Thomas Rogers interview

Thomas F. Rogers

An interview with the playwright

Q. When did you start writing plays and what drew you to the genre.

A. In 1951 I was a freshman at the University of Utah involved in both debate and theater and I was given to understand that I had to choose between the two, which is probably wise. So I asked myself which of the two was more sophisticated. Which of the two really tries to tell us about real life. It seems that debate tries to reduce everything to black and white. It seemed to me that so often the position one takes on an issue is colored by one's emotional stance. That interested me a lot more, why people take the positions they do.

I eventually took a play writing class and did a full-length script there. It got produced, but it was a pretty bad play. I was mucking around trying to be imitative of the icons of the day, Miller and Tennessee Williams. I probably had something to say, but I didn't realize that you had to be driven by your own conventions and concerns to have anything to say.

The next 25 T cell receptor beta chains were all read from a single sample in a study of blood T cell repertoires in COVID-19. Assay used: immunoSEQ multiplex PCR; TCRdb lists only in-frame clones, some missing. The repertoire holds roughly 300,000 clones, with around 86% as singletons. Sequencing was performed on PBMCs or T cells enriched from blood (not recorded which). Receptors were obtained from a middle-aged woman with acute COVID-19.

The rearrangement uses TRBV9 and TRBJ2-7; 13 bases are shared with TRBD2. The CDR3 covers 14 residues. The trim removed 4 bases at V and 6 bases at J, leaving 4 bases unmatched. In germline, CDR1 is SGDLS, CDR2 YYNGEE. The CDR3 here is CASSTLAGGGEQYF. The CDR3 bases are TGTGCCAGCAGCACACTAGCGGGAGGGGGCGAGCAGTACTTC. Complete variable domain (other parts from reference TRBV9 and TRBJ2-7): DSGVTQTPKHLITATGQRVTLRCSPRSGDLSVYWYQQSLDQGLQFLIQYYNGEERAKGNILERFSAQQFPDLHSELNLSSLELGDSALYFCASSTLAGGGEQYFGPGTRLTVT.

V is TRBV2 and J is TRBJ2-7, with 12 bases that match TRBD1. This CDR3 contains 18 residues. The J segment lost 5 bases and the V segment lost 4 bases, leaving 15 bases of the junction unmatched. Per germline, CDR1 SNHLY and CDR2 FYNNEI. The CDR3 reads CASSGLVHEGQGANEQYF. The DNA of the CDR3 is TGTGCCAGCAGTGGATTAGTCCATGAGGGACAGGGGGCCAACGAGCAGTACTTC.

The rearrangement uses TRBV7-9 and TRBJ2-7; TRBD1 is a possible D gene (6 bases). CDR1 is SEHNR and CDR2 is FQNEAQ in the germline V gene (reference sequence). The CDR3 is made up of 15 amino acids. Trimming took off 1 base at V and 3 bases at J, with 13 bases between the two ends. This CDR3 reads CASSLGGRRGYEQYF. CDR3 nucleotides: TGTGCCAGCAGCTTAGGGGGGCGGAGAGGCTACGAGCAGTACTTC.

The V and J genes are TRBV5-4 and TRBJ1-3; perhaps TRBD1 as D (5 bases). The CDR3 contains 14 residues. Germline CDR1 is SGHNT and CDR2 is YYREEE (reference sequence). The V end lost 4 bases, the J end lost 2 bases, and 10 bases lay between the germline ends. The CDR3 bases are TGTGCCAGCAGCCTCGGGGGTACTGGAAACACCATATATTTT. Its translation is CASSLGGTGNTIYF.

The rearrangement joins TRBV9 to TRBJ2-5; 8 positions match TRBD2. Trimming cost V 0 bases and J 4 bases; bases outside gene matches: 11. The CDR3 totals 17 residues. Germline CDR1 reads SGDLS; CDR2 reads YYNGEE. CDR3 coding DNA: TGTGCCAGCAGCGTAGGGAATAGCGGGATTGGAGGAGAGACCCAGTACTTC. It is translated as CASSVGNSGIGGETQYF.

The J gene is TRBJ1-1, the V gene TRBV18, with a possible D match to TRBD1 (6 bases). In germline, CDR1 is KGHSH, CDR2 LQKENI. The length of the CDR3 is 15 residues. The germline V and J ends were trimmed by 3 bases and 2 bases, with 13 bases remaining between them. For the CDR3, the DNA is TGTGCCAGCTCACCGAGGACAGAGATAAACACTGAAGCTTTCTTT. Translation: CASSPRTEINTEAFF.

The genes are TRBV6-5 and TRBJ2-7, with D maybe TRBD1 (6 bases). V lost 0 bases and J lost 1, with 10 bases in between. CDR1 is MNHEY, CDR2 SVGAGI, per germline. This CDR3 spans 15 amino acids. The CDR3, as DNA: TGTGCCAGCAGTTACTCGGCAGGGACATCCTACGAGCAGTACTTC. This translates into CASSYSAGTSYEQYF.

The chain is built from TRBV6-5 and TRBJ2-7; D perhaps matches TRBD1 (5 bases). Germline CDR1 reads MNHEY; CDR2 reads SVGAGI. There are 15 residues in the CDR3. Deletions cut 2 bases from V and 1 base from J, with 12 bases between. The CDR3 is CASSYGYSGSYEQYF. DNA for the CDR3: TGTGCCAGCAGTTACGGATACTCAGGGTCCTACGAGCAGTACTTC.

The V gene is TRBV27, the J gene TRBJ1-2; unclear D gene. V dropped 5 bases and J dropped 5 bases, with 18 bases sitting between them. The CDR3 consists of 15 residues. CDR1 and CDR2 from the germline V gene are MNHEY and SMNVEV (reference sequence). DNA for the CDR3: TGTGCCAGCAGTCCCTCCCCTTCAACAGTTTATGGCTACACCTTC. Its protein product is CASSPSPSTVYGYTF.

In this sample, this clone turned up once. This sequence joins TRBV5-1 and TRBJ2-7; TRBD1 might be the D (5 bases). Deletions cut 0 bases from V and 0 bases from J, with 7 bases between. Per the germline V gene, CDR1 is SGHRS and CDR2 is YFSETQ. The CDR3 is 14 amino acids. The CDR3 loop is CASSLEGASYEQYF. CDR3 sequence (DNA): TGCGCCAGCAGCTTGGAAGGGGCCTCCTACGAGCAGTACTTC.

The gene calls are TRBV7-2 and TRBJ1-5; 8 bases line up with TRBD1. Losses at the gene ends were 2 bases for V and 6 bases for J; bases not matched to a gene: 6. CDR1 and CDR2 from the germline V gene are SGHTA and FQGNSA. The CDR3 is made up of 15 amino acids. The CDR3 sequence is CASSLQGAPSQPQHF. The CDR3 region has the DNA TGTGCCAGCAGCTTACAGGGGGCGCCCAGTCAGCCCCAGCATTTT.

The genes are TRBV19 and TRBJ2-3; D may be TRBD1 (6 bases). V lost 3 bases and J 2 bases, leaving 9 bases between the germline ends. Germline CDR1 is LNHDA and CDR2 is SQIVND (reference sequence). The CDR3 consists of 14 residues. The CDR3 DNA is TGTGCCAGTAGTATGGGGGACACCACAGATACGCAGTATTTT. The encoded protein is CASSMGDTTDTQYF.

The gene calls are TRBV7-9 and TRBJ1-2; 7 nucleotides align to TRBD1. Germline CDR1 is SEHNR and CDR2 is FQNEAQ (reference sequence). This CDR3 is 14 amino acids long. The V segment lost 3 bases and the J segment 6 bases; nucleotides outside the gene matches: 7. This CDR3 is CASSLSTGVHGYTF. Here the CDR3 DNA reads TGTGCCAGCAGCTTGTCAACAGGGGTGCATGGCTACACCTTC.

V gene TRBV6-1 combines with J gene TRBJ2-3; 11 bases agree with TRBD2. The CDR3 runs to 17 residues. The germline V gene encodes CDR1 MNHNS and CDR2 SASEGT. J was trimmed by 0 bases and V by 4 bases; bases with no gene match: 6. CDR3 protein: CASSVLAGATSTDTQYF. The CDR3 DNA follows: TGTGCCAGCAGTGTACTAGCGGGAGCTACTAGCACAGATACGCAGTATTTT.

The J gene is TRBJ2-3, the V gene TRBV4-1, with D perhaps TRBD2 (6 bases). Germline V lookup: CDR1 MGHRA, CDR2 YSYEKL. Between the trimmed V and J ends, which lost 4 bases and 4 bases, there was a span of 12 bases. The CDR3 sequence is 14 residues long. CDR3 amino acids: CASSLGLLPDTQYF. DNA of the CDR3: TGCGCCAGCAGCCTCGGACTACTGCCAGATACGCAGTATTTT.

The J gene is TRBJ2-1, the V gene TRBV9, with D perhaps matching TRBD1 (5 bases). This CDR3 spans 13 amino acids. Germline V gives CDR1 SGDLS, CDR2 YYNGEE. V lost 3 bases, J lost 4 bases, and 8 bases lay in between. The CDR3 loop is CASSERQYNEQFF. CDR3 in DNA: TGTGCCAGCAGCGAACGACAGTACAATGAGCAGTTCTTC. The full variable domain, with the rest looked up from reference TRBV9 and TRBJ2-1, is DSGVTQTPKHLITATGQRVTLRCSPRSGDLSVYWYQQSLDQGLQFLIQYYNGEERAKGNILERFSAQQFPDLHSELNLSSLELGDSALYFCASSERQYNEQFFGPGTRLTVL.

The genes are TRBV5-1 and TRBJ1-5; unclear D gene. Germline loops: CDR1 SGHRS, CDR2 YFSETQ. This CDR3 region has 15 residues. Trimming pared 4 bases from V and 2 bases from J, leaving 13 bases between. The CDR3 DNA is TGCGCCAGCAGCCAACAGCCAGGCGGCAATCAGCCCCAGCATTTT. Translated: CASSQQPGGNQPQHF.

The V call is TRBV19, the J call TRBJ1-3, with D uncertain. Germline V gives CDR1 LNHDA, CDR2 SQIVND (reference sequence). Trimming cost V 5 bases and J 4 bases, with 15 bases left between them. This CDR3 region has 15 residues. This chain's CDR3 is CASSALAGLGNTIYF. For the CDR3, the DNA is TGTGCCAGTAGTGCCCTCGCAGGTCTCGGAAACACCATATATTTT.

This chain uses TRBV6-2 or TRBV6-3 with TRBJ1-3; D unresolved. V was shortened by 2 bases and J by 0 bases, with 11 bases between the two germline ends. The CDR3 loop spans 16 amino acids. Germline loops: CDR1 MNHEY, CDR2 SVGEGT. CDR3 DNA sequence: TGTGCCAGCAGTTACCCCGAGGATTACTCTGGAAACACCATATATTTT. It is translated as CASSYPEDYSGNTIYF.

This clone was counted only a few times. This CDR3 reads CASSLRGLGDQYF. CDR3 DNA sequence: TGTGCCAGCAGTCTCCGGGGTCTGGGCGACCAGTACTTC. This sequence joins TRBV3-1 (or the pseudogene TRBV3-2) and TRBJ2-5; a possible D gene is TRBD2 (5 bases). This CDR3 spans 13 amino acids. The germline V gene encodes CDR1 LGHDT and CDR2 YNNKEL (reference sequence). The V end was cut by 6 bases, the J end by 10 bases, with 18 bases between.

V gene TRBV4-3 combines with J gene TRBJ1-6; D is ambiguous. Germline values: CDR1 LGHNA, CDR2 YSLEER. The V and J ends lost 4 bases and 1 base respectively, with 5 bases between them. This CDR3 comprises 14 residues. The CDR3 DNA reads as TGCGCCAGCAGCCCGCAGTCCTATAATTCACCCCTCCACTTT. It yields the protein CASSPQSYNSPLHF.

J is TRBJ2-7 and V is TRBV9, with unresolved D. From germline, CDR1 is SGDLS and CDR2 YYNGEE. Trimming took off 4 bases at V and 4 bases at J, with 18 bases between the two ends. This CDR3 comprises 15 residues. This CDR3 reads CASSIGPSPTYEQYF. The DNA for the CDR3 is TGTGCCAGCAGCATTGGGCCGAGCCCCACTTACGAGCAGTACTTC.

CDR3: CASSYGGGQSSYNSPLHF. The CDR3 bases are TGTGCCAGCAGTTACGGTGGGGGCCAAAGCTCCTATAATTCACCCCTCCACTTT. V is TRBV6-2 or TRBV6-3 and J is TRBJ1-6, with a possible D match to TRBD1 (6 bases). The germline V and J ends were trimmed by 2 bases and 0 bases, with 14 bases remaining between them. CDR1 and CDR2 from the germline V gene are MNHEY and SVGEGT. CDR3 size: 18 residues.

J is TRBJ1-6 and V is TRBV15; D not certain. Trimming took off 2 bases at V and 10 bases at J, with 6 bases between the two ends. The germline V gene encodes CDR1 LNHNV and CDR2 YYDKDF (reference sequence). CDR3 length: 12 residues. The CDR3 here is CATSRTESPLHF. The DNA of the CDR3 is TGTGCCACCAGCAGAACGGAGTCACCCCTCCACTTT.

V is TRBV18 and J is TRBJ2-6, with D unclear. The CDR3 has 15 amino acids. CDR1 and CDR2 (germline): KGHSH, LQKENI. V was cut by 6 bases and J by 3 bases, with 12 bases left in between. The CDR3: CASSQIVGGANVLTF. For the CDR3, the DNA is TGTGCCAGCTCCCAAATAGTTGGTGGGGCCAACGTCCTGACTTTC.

After that there was a hiatus before I found myself at the Yale School of Drama and wrote a number of bad scripts for the same reason. Eventually I became interested in Russian literature, got my Ph.D. at Georgetown and forgot I had even written a play. Maybe two or three years after I had joined the BYU faculty Alan Keele, suggested that I write a play about a young German dissident from the Nazi period, Helmut Huebener. Totally out of the blue he saw me in the audience at a lecture he was giving and commented, "Tom, you should write a play about this."

Q. As a Mormon playwright how do you approach materials differently. I would especially like you to comment on how you write about subjects that a Mormon audience might feel uncomfortable with.